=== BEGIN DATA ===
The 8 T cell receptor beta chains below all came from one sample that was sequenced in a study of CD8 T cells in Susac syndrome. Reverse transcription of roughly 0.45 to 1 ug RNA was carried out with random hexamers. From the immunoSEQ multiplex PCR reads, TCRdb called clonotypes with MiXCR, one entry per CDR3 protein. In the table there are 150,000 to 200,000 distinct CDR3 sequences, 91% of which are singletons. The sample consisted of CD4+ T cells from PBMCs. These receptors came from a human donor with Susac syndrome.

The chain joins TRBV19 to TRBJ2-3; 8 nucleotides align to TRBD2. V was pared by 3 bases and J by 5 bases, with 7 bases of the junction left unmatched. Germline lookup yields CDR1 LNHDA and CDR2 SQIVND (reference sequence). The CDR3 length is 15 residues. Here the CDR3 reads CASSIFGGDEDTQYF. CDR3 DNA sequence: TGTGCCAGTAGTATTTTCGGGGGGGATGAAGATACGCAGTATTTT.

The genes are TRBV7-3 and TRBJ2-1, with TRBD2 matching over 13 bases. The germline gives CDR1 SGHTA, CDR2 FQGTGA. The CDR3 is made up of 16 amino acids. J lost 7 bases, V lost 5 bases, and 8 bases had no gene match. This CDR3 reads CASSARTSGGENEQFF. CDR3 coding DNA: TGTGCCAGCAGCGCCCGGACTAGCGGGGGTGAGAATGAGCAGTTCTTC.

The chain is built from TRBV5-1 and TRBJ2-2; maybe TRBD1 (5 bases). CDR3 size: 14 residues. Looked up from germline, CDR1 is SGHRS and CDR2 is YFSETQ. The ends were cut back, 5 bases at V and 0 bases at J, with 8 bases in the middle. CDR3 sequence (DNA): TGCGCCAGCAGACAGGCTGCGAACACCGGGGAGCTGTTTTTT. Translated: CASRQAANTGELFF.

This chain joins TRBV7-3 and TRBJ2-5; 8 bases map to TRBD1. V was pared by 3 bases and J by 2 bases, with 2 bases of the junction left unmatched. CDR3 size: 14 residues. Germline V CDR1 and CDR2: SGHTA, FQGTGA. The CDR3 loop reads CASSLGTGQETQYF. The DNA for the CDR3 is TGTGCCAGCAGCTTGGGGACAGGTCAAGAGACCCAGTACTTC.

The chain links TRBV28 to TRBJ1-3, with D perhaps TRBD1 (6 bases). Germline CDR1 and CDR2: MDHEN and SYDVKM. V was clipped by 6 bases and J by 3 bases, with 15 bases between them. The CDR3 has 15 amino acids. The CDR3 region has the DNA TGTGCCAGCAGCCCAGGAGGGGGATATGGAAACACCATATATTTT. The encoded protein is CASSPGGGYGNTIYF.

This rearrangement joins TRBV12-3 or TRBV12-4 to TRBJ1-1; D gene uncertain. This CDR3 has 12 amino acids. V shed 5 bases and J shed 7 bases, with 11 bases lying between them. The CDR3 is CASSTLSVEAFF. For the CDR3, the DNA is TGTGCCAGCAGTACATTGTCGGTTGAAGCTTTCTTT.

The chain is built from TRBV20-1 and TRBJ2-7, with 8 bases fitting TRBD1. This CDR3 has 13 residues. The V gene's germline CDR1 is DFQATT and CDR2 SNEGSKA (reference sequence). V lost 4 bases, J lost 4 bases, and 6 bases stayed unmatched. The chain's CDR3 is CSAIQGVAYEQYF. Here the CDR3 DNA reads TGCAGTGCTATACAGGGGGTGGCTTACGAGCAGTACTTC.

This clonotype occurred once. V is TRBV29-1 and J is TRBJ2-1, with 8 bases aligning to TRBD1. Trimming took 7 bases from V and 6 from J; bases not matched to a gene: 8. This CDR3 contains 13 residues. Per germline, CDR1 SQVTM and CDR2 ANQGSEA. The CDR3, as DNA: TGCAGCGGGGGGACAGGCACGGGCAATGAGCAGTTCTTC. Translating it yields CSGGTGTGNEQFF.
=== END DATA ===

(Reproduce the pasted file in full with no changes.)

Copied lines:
The 8 T cell receptor beta chains below all came from one sample that was sequenced in a study of CD8 T cells in Susac syndrome. Reverse transcription of roughly 0.45 to 1 ug RNA was carried out with random hexamers. From the immunoSEQ multiplex PCR reads, TCRdb called clonotypes with MiXCR, one entry per CDR3 protein. In the table there are 150,000 to 200,000 distinct CDR3 sequences, 91% of which are singletons. The sample consisted of CD4+ T cells from PBMCs. These receptors came from a human donor with Susac syndrome.

The chain joins TRBV19 to TRBJ2-3; 8 nucleotides align to TRBD2. V was pared by 3 bases and J by 5 bases, with 7 bases of the junction left unmatched. Germline lookup yields CDR1 LNHDA and CDR2 SQIVND (reference sequence). The CDR3 length is 15 residues. Here the CDR3 reads CASSIFGGDEDTQYF. CDR3 DNA sequence: TGTGCCAGTAGTATTTTCGGGGGGGATGAAGATACGCAGTATTTT.

The genes are TRBV7-3 and TRBJ2-1, with TRBD2 matching over 13 bases. The germline gives CDR1 SGHTA, CDR2 FQGTGA. The CDR3 is made up of 16 amino acids. J lost 7 bases, V lost 5 bases, and 8 bases had no gene match. This CDR3 reads CASSARTSGGENEQFF. CDR3 coding DNA: TGTGCCAGCAGCGCCCGGACTAGCGGGGGTGAGAATGAGCAGTTCTTC.

The chain is built from TRBV5-1 and TRBJ2-2; maybe TRBD1 (5 bases). CDR3 size: 14 residues. Looked up from germline, CDR1 is SGHRS and CDR2 is YFSETQ. The ends were cut back, 5 bases at V and 0 bases at J, with 8 bases in the middle. CDR3 sequence (DNA): TGCGCCAGCAGACAGGCTGCGAACACCGGGGAGCTGTTTTTT. Translated: CASRQAANTGELFF.

This chain joins TRBV7-3 and TRBJ2-5; 8 bases map to TRBD1. V was pared by 3 bases and J by 2 bases, with 2 bases of the junction left unmatched. CDR3 size: 14 residues. Germline V CDR1 and CDR2: SGHTA, FQGTGA. The CDR3 loop reads CASSLGTGQETQYF. The DNA for the CDR3 is TGTGCCAGCAGCTTGGGGACAGGTCAAGAGACCCAGTACTTC.

The chain links TRBV28 to TRBJ1-3, with D perhaps TRBD1 (6 bases). Germline CDR1 and CDR2: MDHEN and SYDVKM. V was clipped by 6 bases and J by 3 bases, with 15 bases between them. The CDR3 has 15 amino acids. The CDR3 region has the DNA TGTGCCAGCAGCCCAGGAGGGGGATATGGAAACACCATATATTTT. The encoded protein is CASSPGGGYGNTIYF.

This rearrangement joins TRBV12-3 or TRBV12-4 to TRBJ1-1; D gene uncertain. This CDR3 has 12 amino acids. V shed 5 bases and J shed 7 bases, with 11 bases lying between them. The CDR3 is CASSTLSVEAFF. For the CDR3, the DNA is TGTGCCAGCAGTACATTGTCGGTTGAAGCTTTCTTT.

The chain is built from TRBV20-1 and TRBJ2-7, with 8 bases fitting TRBD1. This CDR3 has 13 residues. The V gene's germline CDR1 is DFQATT and CDR2 SNEGSKA (reference sequence). V lost 4 bases, J lost 4 bases, and 6 bases stayed unmatched. The chain's CDR3 is CSAIQGVAYEQYF. Here the CDR3 DNA reads TGCAGTGCTATACAGGGGGTGGCTTACGAGCAGTACTTC.

This clonotype occurred once. V is TRBV29-1 and J is TRBJ2-1, with 8 bases aligning to TRBD1. Trimming took 7 bases from V and 6 from J; bases not matched to a gene: 8. This CDR3 contains 13 residues. Per germline, CDR1 SQVTM and CDR2 ANQGSEA. The CDR3, as DNA: TGCAGCGGGGGGACAGGCACGGGCAATGAGCAGTTCTTC. Translating it yields CSGGTGTGNEQFF.